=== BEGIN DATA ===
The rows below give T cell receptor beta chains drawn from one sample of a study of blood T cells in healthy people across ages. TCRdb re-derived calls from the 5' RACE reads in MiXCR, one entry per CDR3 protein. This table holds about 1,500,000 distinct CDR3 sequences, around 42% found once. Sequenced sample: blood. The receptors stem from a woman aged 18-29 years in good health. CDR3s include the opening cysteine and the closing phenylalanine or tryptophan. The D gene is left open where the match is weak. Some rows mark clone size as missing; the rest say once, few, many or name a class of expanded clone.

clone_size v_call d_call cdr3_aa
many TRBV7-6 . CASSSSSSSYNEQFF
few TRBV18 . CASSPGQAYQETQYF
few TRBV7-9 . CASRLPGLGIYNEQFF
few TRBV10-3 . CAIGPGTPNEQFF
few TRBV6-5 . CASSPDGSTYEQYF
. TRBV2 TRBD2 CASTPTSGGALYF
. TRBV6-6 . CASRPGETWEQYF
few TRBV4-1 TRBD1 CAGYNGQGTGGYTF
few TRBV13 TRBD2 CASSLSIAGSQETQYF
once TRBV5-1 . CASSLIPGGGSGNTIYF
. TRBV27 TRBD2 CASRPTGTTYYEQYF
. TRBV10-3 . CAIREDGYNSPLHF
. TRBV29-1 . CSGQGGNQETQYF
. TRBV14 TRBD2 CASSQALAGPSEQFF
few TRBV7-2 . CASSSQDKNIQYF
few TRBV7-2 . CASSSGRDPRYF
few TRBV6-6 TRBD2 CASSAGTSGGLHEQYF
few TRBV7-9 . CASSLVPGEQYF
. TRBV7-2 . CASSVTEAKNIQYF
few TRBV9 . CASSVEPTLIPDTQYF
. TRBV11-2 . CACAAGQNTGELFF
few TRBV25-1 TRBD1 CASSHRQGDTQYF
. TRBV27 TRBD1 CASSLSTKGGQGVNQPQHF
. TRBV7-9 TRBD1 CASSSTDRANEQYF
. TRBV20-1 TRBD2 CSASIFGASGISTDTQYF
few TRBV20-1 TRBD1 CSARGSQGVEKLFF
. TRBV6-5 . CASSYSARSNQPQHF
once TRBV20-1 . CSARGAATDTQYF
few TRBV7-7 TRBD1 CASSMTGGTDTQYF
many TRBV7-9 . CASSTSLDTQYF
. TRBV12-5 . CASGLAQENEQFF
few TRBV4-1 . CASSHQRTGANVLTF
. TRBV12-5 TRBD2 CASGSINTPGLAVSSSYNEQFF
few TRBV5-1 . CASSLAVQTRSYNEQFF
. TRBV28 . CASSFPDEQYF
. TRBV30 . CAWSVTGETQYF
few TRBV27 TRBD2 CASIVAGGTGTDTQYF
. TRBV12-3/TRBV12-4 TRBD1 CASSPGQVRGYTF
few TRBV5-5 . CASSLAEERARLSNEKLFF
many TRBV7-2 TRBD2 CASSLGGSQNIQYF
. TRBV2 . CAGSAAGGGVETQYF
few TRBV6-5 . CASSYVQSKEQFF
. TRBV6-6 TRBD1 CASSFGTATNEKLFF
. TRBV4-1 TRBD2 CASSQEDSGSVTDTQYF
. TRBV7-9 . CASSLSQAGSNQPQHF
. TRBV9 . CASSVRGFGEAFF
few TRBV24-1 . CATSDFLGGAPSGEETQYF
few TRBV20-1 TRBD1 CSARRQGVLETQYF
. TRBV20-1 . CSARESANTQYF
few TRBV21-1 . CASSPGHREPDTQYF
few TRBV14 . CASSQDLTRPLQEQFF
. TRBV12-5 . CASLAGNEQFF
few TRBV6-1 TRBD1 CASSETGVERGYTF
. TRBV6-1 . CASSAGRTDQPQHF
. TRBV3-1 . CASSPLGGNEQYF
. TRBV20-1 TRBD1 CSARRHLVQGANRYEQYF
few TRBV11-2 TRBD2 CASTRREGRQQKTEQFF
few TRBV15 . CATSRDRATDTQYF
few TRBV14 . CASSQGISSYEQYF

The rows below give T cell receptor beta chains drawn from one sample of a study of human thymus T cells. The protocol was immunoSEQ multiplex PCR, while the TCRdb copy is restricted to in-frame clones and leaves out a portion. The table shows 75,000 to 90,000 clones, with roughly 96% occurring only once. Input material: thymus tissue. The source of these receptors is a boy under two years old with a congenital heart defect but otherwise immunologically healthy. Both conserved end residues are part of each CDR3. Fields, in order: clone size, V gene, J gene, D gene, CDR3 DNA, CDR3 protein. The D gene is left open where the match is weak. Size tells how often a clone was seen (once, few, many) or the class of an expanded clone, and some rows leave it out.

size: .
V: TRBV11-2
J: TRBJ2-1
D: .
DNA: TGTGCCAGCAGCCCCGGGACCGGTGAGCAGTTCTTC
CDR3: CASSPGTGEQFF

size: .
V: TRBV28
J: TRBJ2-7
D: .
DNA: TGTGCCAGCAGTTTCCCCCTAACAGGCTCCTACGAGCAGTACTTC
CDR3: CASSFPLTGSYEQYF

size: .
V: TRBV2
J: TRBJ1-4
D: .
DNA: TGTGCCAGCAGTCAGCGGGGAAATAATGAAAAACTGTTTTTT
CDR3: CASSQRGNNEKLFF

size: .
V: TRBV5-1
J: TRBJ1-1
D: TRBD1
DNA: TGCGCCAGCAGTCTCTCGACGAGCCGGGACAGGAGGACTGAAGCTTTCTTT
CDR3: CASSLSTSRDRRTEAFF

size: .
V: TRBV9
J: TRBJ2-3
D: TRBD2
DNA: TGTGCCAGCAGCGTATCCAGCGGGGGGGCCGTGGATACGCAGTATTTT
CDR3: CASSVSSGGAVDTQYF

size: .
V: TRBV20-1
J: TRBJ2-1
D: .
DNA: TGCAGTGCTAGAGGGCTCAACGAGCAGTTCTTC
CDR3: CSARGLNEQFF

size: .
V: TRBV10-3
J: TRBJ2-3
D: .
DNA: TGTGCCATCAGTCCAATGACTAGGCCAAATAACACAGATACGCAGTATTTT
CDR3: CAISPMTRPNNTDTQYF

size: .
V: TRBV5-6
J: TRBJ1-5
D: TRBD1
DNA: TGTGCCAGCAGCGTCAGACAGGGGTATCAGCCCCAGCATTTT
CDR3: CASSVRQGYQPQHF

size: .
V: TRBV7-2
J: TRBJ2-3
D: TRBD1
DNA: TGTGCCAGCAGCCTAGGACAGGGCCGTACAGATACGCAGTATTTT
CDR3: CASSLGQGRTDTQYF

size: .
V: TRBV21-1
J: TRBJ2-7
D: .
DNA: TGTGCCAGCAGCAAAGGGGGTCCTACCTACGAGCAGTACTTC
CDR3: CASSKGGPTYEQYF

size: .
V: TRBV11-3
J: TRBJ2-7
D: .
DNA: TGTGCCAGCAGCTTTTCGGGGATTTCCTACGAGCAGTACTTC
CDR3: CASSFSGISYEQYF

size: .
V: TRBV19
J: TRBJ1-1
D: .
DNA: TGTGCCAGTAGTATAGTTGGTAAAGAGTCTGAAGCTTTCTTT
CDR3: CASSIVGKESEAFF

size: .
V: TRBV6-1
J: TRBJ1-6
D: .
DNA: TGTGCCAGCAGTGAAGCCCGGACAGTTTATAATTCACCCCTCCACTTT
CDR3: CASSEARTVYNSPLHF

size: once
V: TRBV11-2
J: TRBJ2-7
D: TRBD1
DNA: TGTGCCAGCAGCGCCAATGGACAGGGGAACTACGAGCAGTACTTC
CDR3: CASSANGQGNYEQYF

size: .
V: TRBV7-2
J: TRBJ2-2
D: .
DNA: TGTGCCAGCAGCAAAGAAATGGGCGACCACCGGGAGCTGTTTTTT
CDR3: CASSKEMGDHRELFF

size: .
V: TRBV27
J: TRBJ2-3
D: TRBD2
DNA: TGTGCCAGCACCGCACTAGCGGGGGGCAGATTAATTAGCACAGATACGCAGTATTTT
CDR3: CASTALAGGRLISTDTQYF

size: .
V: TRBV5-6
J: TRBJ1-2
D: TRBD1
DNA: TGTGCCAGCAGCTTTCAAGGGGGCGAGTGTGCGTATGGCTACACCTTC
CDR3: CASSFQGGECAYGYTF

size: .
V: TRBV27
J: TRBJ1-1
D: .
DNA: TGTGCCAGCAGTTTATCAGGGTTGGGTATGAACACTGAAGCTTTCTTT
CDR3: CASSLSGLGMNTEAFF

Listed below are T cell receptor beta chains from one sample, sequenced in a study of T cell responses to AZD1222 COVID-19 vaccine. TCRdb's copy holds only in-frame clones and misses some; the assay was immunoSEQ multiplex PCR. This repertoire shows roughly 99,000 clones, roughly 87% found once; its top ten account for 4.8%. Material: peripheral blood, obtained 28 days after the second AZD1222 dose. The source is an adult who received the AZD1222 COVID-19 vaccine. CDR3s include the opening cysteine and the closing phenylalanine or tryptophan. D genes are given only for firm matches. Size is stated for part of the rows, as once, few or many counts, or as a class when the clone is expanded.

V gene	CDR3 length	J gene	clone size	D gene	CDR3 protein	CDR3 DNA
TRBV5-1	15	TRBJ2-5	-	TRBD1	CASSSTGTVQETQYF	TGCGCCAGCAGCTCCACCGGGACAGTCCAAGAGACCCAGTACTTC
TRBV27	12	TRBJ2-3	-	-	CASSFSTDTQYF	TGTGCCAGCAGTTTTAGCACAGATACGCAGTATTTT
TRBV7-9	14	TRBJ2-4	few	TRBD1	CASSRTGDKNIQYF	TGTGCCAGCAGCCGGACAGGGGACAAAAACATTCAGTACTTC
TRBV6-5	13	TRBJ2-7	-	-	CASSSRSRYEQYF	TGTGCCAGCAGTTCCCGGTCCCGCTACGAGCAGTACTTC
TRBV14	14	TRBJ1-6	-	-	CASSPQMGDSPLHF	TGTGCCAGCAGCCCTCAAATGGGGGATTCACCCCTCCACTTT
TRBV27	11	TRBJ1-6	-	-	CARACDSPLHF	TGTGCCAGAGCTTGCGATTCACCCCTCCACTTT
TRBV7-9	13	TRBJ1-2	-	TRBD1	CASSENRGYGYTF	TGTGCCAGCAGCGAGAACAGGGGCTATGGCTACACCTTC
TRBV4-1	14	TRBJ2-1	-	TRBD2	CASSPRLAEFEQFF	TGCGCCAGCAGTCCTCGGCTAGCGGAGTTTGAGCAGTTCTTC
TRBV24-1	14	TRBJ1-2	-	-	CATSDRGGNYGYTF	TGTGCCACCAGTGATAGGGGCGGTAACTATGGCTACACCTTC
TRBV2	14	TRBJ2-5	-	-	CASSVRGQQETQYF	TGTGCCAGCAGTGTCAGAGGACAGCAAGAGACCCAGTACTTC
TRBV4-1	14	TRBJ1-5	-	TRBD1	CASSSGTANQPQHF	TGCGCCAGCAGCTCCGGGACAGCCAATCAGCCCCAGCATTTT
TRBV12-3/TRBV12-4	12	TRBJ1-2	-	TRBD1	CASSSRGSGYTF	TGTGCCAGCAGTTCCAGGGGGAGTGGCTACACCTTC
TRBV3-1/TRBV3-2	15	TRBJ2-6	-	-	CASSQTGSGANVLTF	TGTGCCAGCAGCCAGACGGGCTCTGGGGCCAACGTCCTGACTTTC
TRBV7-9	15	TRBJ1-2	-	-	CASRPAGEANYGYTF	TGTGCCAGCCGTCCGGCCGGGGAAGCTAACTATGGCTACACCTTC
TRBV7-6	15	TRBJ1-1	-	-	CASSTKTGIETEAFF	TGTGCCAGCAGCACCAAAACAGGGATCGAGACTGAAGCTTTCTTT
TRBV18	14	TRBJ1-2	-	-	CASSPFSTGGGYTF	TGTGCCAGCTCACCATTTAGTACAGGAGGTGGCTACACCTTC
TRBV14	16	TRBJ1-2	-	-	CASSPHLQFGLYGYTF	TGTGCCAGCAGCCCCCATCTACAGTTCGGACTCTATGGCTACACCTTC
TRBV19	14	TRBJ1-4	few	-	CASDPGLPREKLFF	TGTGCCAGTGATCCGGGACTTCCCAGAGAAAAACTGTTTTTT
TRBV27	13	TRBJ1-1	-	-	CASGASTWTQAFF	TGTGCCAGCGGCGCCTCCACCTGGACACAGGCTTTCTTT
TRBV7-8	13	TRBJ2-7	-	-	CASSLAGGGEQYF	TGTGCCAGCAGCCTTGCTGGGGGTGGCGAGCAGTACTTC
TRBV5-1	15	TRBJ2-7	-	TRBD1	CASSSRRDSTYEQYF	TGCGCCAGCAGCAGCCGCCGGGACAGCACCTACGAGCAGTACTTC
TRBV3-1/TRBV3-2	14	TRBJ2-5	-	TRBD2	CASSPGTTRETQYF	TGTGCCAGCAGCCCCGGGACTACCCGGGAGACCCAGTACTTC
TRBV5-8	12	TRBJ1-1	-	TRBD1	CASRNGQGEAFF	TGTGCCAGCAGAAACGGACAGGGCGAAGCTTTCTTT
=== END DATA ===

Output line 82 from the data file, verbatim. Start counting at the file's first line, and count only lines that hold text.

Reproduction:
V: TRBV5-1